For residents and tourists, New York’s Central Park is a much-loved haven from the noise of the concrete jungle. Thirty-five million people visit the park each year, but few of them know about Seneca Village, a community of African-Americans and Irish immigrants who lived there before the city created the park in 1857. This summer, New York City gave a team of archaeologists, students and historians permission to excavate parts of the park and uncover artifacts from the lives of the Seneca Village residents. Today, if you're lucky enough to be in New York, you can attend an open house at the site.
After months of rebel uprisings and NATO air assaults on Col. Muammar el-Qaddafi’s regime in Libya, rebel forces reached a major breakthrough this weekend. Advancing to just seventeen miles outside Tripoli, the rebels pushed through the city’s outer defense lines, flooded into the capital and battled with Col. Muammar el-Qaddafi loyalists last night. The rebels captured two of Gadhafi's sons, including Seif al-Islam, the assumed heir-apparent, and civilians celebrated in the streets over what may be the end of Quaddafi's 42 years in power of Libya. Does this spell the end for him?
Ahh...so many little moments are packed into the day. Moments where you're eating lunch or reading the paper, and moments when you're falling in love. The latter is the basis for new film "One Day," which is the latest film looked at in Kristen and Rafer's podcast. For one of our movie reviewers, this is a "good time, I'd go out again" date, for another, it's a "I probably won't call you again" kind of date. Take a listen.
In the past month and a half, a $200,000 Picasso sketch titled "Tete de Femme" was stolen from a San Francisco gallery, a $350,000 Fernand Léger was lifted from a New York gallery, and eleven paintings valued at $387,000 were stolen from a gallery in Toronto. High profile arts heists are on the rise around the world and, according to the FBI, the international black market for art and cultural property is now worth $6 billion annually. How does one go about stealing a great work of art, and how did art become such a commodity?
When Barack Obama was elected into office three years ago, a popular sentiment began to take America by hold: that America had matured into a post-racial society. But not everyone agrees with that thought.
In this week's Movie Date podcast, Kristen and Rafer talk about "The Help," which tells the story of African-American domestic workers in 1960s Mississippi and the white women they work for. While it's not the summer's best film, both of our intrepid critics have decided that "The Help" is a good date. To find out why, you'll have to take a listen!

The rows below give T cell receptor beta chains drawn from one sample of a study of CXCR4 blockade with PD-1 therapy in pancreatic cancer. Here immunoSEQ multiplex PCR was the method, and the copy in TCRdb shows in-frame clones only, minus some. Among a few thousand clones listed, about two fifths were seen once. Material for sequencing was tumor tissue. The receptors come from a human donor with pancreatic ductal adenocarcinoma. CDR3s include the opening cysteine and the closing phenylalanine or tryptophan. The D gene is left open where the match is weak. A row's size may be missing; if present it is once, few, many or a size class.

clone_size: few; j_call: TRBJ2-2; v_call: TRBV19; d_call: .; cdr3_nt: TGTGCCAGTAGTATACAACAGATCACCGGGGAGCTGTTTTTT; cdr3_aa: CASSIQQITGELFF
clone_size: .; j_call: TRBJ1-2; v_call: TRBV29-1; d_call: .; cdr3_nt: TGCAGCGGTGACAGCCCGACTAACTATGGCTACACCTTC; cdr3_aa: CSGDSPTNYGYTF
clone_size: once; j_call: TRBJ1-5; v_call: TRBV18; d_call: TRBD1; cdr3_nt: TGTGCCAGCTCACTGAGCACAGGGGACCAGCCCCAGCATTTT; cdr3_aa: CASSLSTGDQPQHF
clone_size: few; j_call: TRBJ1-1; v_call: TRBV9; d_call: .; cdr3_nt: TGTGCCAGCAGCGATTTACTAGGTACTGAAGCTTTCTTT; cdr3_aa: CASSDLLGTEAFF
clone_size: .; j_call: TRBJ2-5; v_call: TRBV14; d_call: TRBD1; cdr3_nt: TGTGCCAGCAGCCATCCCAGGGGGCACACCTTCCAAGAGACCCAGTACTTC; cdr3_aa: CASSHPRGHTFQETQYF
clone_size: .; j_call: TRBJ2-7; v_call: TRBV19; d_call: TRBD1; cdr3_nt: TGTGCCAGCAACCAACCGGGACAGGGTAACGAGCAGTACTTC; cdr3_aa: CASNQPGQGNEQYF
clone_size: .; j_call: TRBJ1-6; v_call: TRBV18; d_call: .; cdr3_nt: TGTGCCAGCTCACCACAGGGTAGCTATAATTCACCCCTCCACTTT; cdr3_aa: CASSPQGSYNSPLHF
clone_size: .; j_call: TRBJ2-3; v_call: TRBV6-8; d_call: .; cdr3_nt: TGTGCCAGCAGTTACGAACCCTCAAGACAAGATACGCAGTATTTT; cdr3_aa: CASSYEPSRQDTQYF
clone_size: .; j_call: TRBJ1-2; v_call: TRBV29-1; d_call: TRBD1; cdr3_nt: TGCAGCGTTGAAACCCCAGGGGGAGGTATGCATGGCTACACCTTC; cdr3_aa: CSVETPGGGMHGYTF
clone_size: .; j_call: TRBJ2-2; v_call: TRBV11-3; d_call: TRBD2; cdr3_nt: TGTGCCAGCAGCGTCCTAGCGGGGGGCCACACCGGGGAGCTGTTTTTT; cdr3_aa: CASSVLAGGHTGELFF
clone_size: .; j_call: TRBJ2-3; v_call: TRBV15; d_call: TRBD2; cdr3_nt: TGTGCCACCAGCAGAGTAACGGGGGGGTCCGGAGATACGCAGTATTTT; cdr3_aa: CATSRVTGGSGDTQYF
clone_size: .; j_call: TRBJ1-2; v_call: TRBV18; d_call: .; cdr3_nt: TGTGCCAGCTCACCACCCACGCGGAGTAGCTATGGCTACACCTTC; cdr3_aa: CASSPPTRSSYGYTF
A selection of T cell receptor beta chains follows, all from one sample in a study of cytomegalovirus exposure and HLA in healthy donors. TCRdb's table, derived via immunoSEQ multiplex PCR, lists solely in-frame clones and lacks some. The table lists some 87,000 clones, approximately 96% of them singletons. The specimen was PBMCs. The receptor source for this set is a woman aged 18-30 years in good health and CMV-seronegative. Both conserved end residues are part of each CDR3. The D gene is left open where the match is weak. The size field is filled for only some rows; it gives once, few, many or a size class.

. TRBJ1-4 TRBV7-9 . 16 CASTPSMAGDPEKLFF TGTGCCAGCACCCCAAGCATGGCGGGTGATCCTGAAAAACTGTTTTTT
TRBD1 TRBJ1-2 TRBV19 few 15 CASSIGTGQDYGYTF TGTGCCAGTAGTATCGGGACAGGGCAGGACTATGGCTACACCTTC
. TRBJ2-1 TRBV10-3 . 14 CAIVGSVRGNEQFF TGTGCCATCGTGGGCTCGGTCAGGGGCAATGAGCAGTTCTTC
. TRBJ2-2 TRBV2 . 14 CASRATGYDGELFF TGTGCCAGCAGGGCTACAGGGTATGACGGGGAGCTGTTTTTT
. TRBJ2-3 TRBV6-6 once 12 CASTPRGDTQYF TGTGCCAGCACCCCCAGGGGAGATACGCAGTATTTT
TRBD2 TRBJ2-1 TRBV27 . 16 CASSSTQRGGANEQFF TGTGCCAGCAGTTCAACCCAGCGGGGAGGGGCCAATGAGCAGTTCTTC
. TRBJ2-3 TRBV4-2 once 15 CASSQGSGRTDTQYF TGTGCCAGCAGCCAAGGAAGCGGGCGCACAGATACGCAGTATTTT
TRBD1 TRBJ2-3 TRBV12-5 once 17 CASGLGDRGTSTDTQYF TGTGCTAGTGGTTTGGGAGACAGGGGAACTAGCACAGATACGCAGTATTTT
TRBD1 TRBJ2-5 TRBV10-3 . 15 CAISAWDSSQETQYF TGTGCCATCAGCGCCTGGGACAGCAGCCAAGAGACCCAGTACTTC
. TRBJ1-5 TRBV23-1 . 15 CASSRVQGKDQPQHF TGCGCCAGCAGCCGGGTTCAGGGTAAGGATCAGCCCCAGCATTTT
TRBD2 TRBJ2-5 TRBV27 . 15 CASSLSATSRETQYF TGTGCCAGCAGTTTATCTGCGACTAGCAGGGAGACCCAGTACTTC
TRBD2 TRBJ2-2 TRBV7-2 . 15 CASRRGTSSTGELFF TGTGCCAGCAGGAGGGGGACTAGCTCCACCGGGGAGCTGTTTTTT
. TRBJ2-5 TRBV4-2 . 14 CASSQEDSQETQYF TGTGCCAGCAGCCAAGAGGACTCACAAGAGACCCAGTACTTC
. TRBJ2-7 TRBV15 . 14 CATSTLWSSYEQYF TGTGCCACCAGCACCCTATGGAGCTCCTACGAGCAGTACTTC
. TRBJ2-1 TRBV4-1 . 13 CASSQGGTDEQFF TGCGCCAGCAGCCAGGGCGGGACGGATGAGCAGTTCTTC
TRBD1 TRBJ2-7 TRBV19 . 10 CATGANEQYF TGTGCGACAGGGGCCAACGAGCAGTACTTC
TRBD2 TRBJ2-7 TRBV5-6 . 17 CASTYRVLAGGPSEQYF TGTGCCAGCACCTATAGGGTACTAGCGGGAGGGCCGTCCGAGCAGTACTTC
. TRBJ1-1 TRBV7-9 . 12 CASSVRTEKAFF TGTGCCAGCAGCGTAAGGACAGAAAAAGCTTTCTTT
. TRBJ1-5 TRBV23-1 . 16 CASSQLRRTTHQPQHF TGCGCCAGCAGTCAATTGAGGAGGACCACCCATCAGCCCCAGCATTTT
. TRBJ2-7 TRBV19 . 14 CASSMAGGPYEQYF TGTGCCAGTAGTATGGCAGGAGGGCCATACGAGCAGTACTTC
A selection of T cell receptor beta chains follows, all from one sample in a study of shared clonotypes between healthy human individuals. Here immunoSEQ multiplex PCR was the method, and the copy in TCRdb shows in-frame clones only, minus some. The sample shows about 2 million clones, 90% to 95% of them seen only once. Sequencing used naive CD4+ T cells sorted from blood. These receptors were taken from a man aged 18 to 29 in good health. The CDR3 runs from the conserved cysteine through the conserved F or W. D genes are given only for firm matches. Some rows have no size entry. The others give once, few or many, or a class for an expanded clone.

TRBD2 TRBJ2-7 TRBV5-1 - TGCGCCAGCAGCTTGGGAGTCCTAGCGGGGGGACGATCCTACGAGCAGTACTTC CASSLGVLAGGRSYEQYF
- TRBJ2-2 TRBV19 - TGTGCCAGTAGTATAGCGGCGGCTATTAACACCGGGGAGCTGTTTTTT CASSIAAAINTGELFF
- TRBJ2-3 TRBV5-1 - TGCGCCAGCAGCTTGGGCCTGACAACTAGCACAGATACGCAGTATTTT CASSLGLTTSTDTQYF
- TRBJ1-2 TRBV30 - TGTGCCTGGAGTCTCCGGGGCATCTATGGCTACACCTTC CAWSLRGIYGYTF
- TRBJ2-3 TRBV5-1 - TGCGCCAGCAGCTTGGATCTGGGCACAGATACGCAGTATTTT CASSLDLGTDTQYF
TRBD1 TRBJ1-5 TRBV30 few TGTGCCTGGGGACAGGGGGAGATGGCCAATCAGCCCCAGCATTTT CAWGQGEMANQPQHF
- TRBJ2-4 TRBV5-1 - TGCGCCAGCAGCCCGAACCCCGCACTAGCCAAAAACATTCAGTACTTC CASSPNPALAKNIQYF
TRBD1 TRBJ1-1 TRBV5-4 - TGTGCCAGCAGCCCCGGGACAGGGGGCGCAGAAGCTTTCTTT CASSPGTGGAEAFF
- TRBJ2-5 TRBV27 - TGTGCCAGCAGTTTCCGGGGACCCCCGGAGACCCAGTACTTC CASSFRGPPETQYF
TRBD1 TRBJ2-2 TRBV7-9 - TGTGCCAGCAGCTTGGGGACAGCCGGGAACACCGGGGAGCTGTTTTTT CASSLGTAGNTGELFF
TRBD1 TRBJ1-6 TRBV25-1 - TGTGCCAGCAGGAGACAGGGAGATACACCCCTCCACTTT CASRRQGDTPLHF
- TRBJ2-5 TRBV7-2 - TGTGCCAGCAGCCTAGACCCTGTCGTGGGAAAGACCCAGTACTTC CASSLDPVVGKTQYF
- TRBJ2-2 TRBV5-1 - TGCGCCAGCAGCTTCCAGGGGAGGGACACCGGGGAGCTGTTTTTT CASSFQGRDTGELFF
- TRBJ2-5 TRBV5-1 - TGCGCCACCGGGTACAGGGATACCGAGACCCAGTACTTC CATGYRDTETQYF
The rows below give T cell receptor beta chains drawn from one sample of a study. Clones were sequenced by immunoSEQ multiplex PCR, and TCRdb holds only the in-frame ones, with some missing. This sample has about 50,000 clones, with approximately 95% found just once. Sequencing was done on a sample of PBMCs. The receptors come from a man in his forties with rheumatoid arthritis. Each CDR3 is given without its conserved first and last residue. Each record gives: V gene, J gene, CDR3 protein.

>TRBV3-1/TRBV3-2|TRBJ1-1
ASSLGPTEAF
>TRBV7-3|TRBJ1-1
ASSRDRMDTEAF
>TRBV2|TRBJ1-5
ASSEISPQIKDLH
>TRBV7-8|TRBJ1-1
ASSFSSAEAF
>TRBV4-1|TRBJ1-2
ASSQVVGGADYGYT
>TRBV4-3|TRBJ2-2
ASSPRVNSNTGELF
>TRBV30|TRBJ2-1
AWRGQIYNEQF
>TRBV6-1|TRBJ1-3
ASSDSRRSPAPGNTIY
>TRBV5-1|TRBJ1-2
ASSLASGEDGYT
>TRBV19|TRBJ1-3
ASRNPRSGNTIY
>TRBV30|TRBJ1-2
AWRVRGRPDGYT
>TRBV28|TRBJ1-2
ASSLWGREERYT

Every Friday we talk about new movies here at The Takeaway. This weekend’s big releases are “The Help,” which centers on black domestic workers in Mississippi in the 1960s and the white women they work for; “30 Minutes or Less,” a bank-robbery action film; and “The Guard,” an Irish indie cop film, featuring Don Cheadle as an American FBI agent.
This week, millions of eager fans will be flocking to see the film “The Help.” Based on the best-selling novel by Kathryn Stockett, “The Help” is about African-American domestic workers in Mississippi during the 1960s. As an act of civil disobedience, the women tell their stories to a young, white editor in their community, who goes on to publish them.
Nearly two months after their last debate, the Republican presidential candidates gathered on stage at Iowa State University in Ames last night, for another national televised debate. Rep. Michele Bachmann and former Governor Tim Pawlenty, both from Minnesota, sparred about their records. Who dominated? And who stumbled?
Many Americans were frustrated with Congress's inability to agree on a debt reduction plan up until the final moments before the August 2 deadline. As Congressional Democrats and Republicans refused to cooperate, their in-fighting was threatening the economy and holding the American public hostage, helpless to take action. We wondered if there were any parallels between the situation on Capitol Hill and the Stanford Prison Experiment, a simulation study on the psychology of imprisonment that took place at Stanford University in the summer of 1971. So we consulted some of the people involved in that experiment.